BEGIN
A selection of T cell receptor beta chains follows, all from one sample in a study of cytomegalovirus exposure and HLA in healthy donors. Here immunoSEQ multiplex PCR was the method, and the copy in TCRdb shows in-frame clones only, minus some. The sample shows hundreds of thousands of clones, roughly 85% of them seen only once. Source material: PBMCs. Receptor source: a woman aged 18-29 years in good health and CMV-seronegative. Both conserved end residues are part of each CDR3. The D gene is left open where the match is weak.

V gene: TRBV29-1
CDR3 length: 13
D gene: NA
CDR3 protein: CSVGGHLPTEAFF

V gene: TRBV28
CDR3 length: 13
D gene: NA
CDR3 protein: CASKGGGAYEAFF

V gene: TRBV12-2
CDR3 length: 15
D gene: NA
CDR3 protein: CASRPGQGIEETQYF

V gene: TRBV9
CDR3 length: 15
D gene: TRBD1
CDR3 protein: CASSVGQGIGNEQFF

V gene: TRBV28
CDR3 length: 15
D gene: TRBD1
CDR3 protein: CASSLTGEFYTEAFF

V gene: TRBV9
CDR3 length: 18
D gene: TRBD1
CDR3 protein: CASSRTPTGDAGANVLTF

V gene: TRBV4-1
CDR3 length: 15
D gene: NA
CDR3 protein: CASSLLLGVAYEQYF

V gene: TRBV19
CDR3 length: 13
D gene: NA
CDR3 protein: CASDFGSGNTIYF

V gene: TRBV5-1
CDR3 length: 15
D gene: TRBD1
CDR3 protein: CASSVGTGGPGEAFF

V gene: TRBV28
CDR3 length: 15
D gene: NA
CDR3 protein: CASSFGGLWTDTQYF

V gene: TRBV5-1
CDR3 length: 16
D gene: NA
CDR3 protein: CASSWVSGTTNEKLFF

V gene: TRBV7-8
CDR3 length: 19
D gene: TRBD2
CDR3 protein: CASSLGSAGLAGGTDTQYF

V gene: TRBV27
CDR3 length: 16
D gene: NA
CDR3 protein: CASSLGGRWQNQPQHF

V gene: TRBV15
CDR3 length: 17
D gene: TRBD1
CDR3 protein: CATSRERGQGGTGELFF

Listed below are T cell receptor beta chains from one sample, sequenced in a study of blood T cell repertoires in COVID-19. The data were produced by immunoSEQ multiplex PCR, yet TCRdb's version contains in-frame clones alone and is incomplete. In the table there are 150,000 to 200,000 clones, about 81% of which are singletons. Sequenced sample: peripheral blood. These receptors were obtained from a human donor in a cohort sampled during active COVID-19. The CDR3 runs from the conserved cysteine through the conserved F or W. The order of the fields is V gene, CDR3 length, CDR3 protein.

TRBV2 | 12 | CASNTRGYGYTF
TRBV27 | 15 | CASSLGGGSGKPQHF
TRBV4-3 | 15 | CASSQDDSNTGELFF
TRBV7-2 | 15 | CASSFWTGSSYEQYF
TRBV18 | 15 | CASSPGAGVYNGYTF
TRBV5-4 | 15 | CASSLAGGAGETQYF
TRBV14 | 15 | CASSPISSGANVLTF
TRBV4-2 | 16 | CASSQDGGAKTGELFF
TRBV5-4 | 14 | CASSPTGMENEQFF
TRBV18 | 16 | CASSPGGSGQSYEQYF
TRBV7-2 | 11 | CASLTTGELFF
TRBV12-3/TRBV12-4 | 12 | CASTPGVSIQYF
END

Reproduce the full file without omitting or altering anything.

A selection of T cell receptor beta chains follows, all from one sample in a study of cytomegalovirus exposure and HLA in healthy donors. Here immunoSEQ multiplex PCR was the method, and the copy in TCRdb shows in-frame clones only, minus some. The sample shows hundreds of thousands of clones, roughly 85% of them seen only once. Source material: PBMCs. Receptor source: a woman aged 18-29 years in good health and CMV-seronegative. Both conserved end residues are part of each CDR3. The D gene is left open where the match is weak.

V gene: TRBV29-1
CDR3 length: 13
D gene: NA
CDR3 protein: CSVGGHLPTEAFF

V gene: TRBV28
CDR3 length: 13
D gene: NA
CDR3 protein: CASKGGGAYEAFF

V gene: TRBV12-2
CDR3 length: 15
D gene: NA
CDR3 protein: CASRPGQGIEETQYF

V gene: TRBV9
CDR3 length: 15
D gene: TRBD1
CDR3 protein: CASSVGQGIGNEQFF

V gene: TRBV28
CDR3 length: 15
D gene: TRBD1
CDR3 protein: CASSLTGEFYTEAFF

V gene: TRBV9
CDR3 length: 18
D gene: TRBD1
CDR3 protein: CASSRTPTGDAGANVLTF

V gene: TRBV4-1
CDR3 length: 15
D gene: NA
CDR3 protein: CASSLLLGVAYEQYF

V gene: TRBV19
CDR3 length: 13
D gene: NA
CDR3 protein: CASDFGSGNTIYF

V gene: TRBV5-1
CDR3 length: 15
D gene: TRBD1
CDR3 protein: CASSVGTGGPGEAFF

V gene: TRBV28
CDR3 length: 15
D gene: NA
CDR3 protein: CASSFGGLWTDTQYF

V gene: TRBV5-1
CDR3 length: 16
D gene: NA
CDR3 protein: CASSWVSGTTNEKLFF

V gene: TRBV7-8
CDR3 length: 19
D gene: TRBD2
CDR3 protein: CASSLGSAGLAGGTDTQYF

V gene: TRBV27
CDR3 length: 16
D gene: NA
CDR3 protein: CASSLGGRWQNQPQHF

V gene: TRBV15
CDR3 length: 17
D gene: TRBD1
CDR3 protein: CATSRERGQGGTGELFF

Listed below are T cell receptor beta chains from one sample, sequenced in a study of blood T cell repertoires in COVID-19. The data were produced by immunoSEQ multiplex PCR, yet TCRdb's version contains in-frame clones alone and is incomplete. In the table there are 150,000 to 200,000 clones, about 81% of which are singletons. Sequenced sample: peripheral blood. These receptors were obtained from a human donor in a cohort sampled during active COVID-19. The CDR3 runs from the conserved cysteine through the conserved F or W. The order of the fields is V gene, CDR3 length, CDR3 protein.

TRBV2 | 12 | CASNTRGYGYTF
TRBV27 | 15 | CASSLGGGSGKPQHF
TRBV4-3 | 15 | CASSQDDSNTGELFF
TRBV7-2 | 15 | CASSFWTGSSYEQYF
TRBV18 | 15 | CASSPGAGVYNGYTF
TRBV5-4 | 15 | CASSLAGGAGETQYF
TRBV14 | 15 | CASSPISSGANVLTF
TRBV4-2 | 16 | CASSQDGGAKTGELFF
TRBV5-4 | 14 | CASSPTGMENEQFF
TRBV18 | 16 | CASSPGGSGQSYEQYF
TRBV7-2 | 11 | CASLTTGELFF
TRBV12-3/TRBV12-4 | 12 | CASTPGVSIQYF